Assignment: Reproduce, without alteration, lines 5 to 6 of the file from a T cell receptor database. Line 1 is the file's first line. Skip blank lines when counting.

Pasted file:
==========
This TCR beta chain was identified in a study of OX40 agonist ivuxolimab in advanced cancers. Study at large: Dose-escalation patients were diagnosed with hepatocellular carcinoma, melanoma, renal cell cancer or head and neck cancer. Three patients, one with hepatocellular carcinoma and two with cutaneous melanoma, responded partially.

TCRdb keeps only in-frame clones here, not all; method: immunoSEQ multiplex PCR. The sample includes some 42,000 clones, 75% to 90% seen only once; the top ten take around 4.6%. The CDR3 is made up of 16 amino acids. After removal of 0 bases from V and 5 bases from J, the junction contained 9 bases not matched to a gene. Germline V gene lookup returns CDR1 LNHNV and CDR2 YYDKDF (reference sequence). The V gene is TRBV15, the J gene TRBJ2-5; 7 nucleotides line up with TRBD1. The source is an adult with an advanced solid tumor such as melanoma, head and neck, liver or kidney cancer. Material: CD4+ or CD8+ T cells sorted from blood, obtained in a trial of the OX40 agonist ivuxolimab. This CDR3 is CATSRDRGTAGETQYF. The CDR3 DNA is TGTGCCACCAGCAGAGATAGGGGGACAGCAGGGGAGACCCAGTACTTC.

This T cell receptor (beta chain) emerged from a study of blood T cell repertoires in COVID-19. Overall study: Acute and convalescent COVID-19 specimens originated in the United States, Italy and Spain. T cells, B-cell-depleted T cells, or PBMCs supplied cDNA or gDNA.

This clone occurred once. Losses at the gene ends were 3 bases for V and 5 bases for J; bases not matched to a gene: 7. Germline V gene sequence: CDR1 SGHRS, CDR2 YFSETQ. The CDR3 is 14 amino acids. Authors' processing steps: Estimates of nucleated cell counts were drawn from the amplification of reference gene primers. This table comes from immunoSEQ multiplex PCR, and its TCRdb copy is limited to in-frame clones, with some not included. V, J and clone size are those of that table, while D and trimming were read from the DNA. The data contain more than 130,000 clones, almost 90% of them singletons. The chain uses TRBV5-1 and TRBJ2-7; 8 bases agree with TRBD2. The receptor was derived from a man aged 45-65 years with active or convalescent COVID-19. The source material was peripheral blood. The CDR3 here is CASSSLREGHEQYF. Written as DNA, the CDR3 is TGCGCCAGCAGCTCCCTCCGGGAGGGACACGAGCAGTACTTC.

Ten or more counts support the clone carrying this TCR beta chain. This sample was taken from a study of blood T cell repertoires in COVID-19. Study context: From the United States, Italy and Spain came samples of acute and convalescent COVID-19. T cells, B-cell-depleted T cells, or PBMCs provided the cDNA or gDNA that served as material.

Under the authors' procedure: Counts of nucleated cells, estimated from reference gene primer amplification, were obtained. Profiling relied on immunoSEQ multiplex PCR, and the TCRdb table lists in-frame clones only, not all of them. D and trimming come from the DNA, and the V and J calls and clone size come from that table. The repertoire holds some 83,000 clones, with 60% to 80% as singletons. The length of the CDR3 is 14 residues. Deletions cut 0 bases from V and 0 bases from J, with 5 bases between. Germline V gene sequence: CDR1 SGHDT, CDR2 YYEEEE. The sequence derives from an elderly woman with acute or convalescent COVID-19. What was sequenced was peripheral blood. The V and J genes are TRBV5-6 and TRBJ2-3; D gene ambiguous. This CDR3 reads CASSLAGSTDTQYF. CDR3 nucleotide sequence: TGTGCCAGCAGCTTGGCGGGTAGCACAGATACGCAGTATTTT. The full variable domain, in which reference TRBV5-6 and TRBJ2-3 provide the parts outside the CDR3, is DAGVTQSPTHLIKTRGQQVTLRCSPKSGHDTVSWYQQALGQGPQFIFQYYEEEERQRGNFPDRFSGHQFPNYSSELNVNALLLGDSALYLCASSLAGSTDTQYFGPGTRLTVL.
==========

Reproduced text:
Ten or more counts support the clone carrying this TCR beta chain. This sample was taken from a study of blood T cell repertoires in COVID-19. Study context: From the United States, Italy and Spain came samples of acute and convalescent COVID-19. T cells, B-cell-depleted T cells, or PBMCs provided the cDNA or gDNA that served as material.

Under the authors' procedure: Counts of nucleated cells, estimated from reference gene primer amplification, were obtained. Profiling relied on immunoSEQ multiplex PCR, and the TCRdb table lists in-frame clones only, not all of them. D and trimming come from the DNA, and the V and J calls and clone size come from that table. The repertoire holds some 83,000 clones, with 60% to 80% as singletons. The length of the CDR3 is 14 residues. Deletions cut 0 bases from V and 0 bases from J, with 5 bases between. Germline V gene sequence: CDR1 SGHDT, CDR2 YYEEEE. The sequence derives from an elderly woman with acute or convalescent COVID-19. What was sequenced was peripheral blood. The V and J genes are TRBV5-6 and TRBJ2-3; D gene ambiguous. This CDR3 reads CASSLAGSTDTQYF. CDR3 nucleotide sequence: TGTGCCAGCAGCTTGGCGGGTAGCACAGATACGCAGTATTTT. The full variable domain, in which reference TRBV5-6 and TRBJ2-3 provide the parts outside the CDR3, is DAGVTQSPTHLIKTRGQQVTLRCSPKSGHDTVSWYQQALGQGPQFIFQYYEEEERQRGNFPDRFSGHQFPNYSSELNVNALLLGDSALYLCASSLAGSTDTQYFGPGTRLTVL.